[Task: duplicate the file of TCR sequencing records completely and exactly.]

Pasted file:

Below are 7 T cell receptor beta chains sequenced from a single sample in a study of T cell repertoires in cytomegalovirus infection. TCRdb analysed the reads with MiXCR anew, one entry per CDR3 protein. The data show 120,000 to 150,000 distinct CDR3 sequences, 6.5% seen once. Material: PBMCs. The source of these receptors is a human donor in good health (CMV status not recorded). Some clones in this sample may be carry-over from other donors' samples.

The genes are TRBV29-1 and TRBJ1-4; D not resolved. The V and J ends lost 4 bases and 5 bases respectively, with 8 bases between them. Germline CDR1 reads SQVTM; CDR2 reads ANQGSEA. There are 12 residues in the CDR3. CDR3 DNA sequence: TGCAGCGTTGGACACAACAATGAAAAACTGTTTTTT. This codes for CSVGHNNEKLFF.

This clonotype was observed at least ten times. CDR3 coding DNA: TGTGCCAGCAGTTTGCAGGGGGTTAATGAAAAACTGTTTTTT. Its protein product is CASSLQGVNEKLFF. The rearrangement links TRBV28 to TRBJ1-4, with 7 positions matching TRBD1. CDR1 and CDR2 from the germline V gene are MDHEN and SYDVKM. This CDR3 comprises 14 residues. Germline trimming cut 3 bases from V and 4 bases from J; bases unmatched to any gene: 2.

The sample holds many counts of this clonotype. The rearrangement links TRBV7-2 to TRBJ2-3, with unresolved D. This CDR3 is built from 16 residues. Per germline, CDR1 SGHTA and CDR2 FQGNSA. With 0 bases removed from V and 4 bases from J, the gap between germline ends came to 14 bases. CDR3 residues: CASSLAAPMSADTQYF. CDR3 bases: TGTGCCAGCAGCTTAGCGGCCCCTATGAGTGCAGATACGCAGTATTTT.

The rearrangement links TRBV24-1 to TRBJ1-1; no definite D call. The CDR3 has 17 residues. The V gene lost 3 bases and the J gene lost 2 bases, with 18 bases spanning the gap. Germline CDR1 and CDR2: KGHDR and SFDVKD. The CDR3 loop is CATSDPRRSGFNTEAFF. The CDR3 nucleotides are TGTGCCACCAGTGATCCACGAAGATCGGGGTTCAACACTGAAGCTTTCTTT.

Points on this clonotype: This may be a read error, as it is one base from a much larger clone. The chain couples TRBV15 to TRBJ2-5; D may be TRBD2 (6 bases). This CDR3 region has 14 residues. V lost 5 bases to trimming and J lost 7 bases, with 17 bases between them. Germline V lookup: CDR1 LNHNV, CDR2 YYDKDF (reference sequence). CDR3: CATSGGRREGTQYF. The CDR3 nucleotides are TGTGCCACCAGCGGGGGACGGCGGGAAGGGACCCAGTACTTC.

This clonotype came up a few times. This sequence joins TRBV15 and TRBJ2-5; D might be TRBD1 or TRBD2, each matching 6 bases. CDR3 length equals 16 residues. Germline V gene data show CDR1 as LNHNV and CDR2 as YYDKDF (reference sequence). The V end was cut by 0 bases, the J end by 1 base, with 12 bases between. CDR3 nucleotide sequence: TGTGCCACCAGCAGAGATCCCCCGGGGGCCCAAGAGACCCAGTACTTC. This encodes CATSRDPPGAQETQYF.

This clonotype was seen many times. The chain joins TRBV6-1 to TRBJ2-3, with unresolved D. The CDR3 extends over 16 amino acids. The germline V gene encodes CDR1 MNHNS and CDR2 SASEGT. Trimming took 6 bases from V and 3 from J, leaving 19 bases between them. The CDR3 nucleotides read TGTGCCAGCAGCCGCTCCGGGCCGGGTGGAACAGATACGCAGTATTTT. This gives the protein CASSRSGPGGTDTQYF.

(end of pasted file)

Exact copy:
Below are 7 T cell receptor beta chains sequenced from a single sample in a study of T cell repertoires in cytomegalovirus infection. TCRdb analysed the reads with MiXCR anew, one entry per CDR3 protein. The data show 120,000 to 150,000 distinct CDR3 sequences, 6.5% seen once. Material: PBMCs. The source of these receptors is a human donor in good health (CMV status not recorded). Some clones in this sample may be carry-over from other donors' samples.

The genes are TRBV29-1 and TRBJ1-4; D not resolved. The V and J ends lost 4 bases and 5 bases respectively, with 8 bases between them. Germline CDR1 reads SQVTM; CDR2 reads ANQGSEA. There are 12 residues in the CDR3. CDR3 DNA sequence: TGCAGCGTTGGACACAACAATGAAAAACTGTTTTTT. This codes for CSVGHNNEKLFF.

This clonotype was observed at least ten times. CDR3 coding DNA: TGTGCCAGCAGTTTGCAGGGGGTTAATGAAAAACTGTTTTTT. Its protein product is CASSLQGVNEKLFF. The rearrangement links TRBV28 to TRBJ1-4, with 7 positions matching TRBD1. CDR1 and CDR2 from the germline V gene are MDHEN and SYDVKM. This CDR3 comprises 14 residues. Germline trimming cut 3 bases from V and 4 bases from J; bases unmatched to any gene: 2.

The sample holds many counts of this clonotype. The rearrangement links TRBV7-2 to TRBJ2-3, with unresolved D. This CDR3 is built from 16 residues. Per germline, CDR1 SGHTA and CDR2 FQGNSA. With 0 bases removed from V and 4 bases from J, the gap between germline ends came to 14 bases. CDR3 residues: CASSLAAPMSADTQYF. CDR3 bases: TGTGCCAGCAGCTTAGCGGCCCCTATGAGTGCAGATACGCAGTATTTT.

The rearrangement links TRBV24-1 to TRBJ1-1; no definite D call. The CDR3 has 17 residues. The V gene lost 3 bases and the J gene lost 2 bases, with 18 bases spanning the gap. Germline CDR1 and CDR2: KGHDR and SFDVKD. The CDR3 loop is CATSDPRRSGFNTEAFF. The CDR3 nucleotides are TGTGCCACCAGTGATCCACGAAGATCGGGGTTCAACACTGAAGCTTTCTTT.

Points on this clonotype: This may be a read error, as it is one base from a much larger clone. The chain couples TRBV15 to TRBJ2-5; D may be TRBD2 (6 bases). This CDR3 region has 14 residues. V lost 5 bases to trimming and J lost 7 bases, with 17 bases between them. Germline V lookup: CDR1 LNHNV, CDR2 YYDKDF (reference sequence). CDR3: CATSGGRREGTQYF. The CDR3 nucleotides are TGTGCCACCAGCGGGGGACGGCGGGAAGGGACCCAGTACTTC.

This clonotype came up a few times. This sequence joins TRBV15 and TRBJ2-5; D might be TRBD1 or TRBD2, each matching 6 bases. CDR3 length equals 16 residues. Germline V gene data show CDR1 as LNHNV and CDR2 as YYDKDF (reference sequence). The V end was cut by 0 bases, the J end by 1 base, with 12 bases between. CDR3 nucleotide sequence: TGTGCCACCAGCAGAGATCCCCCGGGGGCCCAAGAGACCCAGTACTTC. This encodes CATSRDPPGAQETQYF.

This clonotype was seen many times. The chain joins TRBV6-1 to TRBJ2-3, with unresolved D. The CDR3 extends over 16 amino acids. The germline V gene encodes CDR1 MNHNS and CDR2 SASEGT. Trimming took 6 bases from V and 3 from J, leaving 19 bases between them. The CDR3 nucleotides read TGTGCCAGCAGCCGCTCCGGGCCGGGTGGAACAGATACGCAGTATTTT. This gives the protein CASSRSGPGGTDTQYF.